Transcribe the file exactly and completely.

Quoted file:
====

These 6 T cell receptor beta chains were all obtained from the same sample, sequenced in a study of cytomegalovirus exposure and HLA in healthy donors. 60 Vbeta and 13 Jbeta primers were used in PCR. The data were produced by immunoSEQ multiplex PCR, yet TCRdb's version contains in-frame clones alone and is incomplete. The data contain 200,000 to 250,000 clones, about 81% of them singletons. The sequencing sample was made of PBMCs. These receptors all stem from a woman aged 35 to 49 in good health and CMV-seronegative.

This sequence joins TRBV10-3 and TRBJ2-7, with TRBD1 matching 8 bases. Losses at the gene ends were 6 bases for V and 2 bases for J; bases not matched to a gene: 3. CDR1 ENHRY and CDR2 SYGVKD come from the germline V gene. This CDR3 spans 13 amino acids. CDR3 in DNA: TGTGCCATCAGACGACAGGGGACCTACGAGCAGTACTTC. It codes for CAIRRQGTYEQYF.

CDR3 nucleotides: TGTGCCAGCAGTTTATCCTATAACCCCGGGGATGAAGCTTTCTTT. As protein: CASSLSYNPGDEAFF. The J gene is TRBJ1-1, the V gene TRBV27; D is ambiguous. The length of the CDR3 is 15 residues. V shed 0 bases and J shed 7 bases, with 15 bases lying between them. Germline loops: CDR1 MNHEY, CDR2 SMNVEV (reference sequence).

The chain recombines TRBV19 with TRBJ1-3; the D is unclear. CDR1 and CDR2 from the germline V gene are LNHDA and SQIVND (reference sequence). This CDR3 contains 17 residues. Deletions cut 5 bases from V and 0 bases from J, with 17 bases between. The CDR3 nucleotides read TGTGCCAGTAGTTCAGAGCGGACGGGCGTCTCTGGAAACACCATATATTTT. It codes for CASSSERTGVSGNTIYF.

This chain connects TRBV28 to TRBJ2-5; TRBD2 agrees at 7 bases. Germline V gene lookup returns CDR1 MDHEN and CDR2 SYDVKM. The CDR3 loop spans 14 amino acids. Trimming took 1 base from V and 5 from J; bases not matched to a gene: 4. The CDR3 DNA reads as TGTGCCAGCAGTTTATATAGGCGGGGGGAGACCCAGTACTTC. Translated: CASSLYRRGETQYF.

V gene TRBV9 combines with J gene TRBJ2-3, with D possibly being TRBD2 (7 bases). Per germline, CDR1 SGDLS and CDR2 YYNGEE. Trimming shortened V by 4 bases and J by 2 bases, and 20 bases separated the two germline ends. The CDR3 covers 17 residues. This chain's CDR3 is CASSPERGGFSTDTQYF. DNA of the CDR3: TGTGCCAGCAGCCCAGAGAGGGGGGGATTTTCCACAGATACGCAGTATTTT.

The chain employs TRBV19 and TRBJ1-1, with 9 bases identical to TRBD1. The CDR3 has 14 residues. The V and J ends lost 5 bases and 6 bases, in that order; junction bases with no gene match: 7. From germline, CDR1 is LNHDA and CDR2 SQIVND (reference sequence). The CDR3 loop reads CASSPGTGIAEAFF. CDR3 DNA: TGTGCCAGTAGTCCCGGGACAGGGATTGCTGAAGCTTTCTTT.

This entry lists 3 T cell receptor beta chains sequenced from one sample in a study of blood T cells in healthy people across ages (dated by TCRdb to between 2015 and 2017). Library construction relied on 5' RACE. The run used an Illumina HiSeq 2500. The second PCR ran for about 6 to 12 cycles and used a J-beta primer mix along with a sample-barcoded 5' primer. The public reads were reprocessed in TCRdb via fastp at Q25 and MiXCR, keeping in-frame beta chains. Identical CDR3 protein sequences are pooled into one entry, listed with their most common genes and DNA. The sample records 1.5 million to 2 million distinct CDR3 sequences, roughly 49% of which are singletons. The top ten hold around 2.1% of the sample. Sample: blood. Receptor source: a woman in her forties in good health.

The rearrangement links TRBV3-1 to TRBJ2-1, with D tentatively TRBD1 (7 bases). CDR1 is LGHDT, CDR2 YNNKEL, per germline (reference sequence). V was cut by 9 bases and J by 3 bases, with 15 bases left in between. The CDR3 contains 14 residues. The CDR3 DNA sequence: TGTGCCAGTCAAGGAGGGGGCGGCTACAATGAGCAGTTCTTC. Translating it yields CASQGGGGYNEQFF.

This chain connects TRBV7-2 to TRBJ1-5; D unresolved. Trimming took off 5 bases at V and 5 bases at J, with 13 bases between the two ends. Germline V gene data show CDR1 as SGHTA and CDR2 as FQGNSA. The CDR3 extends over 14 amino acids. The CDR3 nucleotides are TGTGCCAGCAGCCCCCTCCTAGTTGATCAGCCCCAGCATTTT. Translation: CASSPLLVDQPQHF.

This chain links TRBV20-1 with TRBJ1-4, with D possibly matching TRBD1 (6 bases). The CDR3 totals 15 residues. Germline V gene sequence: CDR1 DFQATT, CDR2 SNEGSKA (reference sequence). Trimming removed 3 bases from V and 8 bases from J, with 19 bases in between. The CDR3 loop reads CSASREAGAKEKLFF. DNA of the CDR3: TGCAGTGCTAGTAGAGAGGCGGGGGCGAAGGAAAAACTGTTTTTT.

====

These 6 T cell receptor beta chains were all obtained from the same sample, sequenced in a study of cytomegalovirus exposure and HLA in healthy donors. 60 Vbeta and 13 Jbeta primers were used in PCR. The data were produced by immunoSEQ multiplex PCR, yet TCRdb's version contains in-frame clones alone and is incomplete. The data contain 200,000 to 250,000 clones, about 81% of them singletons. The sequencing sample was made of PBMCs. These receptors all stem from a woman aged 35 to 49 in good health and CMV-seronegative.

This sequence joins TRBV10-3 and TRBJ2-7, with TRBD1 matching 8 bases. Losses at the gene ends were 6 bases for V and 2 bases for J; bases not matched to a gene: 3. CDR1 ENHRY and CDR2 SYGVKD come from the germline V gene. This CDR3 spans 13 amino acids. CDR3 in DNA: TGTGCCATCAGACGACAGGGGACCTACGAGCAGTACTTC. It codes for CAIRRQGTYEQYF.

CDR3 nucleotides: TGTGCCAGCAGTTTATCCTATAACCCCGGGGATGAAGCTTTCTTT. As protein: CASSLSYNPGDEAFF. The J gene is TRBJ1-1, the V gene TRBV27; D is ambiguous. The length of the CDR3 is 15 residues. V shed 0 bases and J shed 7 bases, with 15 bases lying between them. Germline loops: CDR1 MNHEY, CDR2 SMNVEV (reference sequence).

The chain recombines TRBV19 with TRBJ1-3; the D is unclear. CDR1 and CDR2 from the germline V gene are LNHDA and SQIVND (reference sequence). This CDR3 contains 17 residues. Deletions cut 5 bases from V and 0 bases from J, with 17 bases between. The CDR3 nucleotides read TGTGCCAGTAGTTCAGAGCGGACGGGCGTCTCTGGAAACACCATATATTTT. It codes for CASSSERTGVSGNTIYF.

This chain connects TRBV28 to TRBJ2-5; TRBD2 agrees at 7 bases. Germline V gene lookup returns CDR1 MDHEN and CDR2 SYDVKM. The CDR3 loop spans 14 amino acids. Trimming took 1 base from V and 5 from J; bases not matched to a gene: 4. The CDR3 DNA reads as TGTGCCAGCAGTTTATATAGGCGGGGGGAGACCCAGTACTTC. Translated: CASSLYRRGETQYF.

V gene TRBV9 combines with J gene TRBJ2-3, with D possibly being TRBD2 (7 bases). Per germline, CDR1 SGDLS and CDR2 YYNGEE. Trimming shortened V by 4 bases and J by 2 bases, and 20 bases separated the two germline ends. The CDR3 covers 17 residues. This chain's CDR3 is CASSPERGGFSTDTQYF. DNA of the CDR3: TGTGCCAGCAGCCCAGAGAGGGGGGGATTTTCCACAGATACGCAGTATTTT.

The chain employs TRBV19 and TRBJ1-1, with 9 bases identical to TRBD1. The CDR3 has 14 residues. The V and J ends lost 5 bases and 6 bases, in that order; junction bases with no gene match: 7. From germline, CDR1 is LNHDA and CDR2 SQIVND (reference sequence). The CDR3 loop reads CASSPGTGIAEAFF. CDR3 DNA: TGTGCCAGTAGTCCCGGGACAGGGATTGCTGAAGCTTTCTTT.

This entry lists 3 T cell receptor beta chains sequenced from one sample in a study of blood T cells in healthy people across ages (dated by TCRdb to between 2015 and 2017). Library construction relied on 5' RACE. The run used an Illumina HiSeq 2500. The second PCR ran for about 6 to 12 cycles and used a J-beta primer mix along with a sample-barcoded 5' primer. The public reads were reprocessed in TCRdb via fastp at Q25 and MiXCR, keeping in-frame beta chains. Identical CDR3 protein sequences are pooled into one entry, listed with their most common genes and DNA. The sample records 1.5 million to 2 million distinct CDR3 sequences, roughly 49% of which are singletons. The top ten hold around 2.1% of the sample. Sample: blood. Receptor source: a woman in her forties in good health.

The rearrangement links TRBV3-1 to TRBJ2-1, with D tentatively TRBD1 (7 bases). CDR1 is LGHDT, CDR2 YNNKEL, per germline (reference sequence). V was cut by 9 bases and J by 3 bases, with 15 bases left in between. The CDR3 contains 14 residues. The CDR3 DNA sequence: TGTGCCAGTCAAGGAGGGGGCGGCTACAATGAGCAGTTCTTC. Translating it yields CASQGGGGYNEQFF.

This chain connects TRBV7-2 to TRBJ1-5; D unresolved. Trimming took off 5 bases at V and 5 bases at J, with 13 bases between the two ends. Germline V gene data show CDR1 as SGHTA and CDR2 as FQGNSA. The CDR3 extends over 14 amino acids. The CDR3 nucleotides are TGTGCCAGCAGCCCCCTCCTAGTTGATCAGCCCCAGCATTTT. Translation: CASSPLLVDQPQHF.

This chain links TRBV20-1 with TRBJ1-4, with D possibly matching TRBD1 (6 bases). The CDR3 totals 15 residues. Germline V gene sequence: CDR1 DFQATT, CDR2 SNEGSKA (reference sequence). Trimming removed 3 bases from V and 8 bases from J, with 19 bases in between. The CDR3 loop reads CSASREAGAKEKLFF. DNA of the CDR3: TGCAGTGCTAGTAGAGAGGCGGGGGCGAAGGAAAAACTGTTTTTT.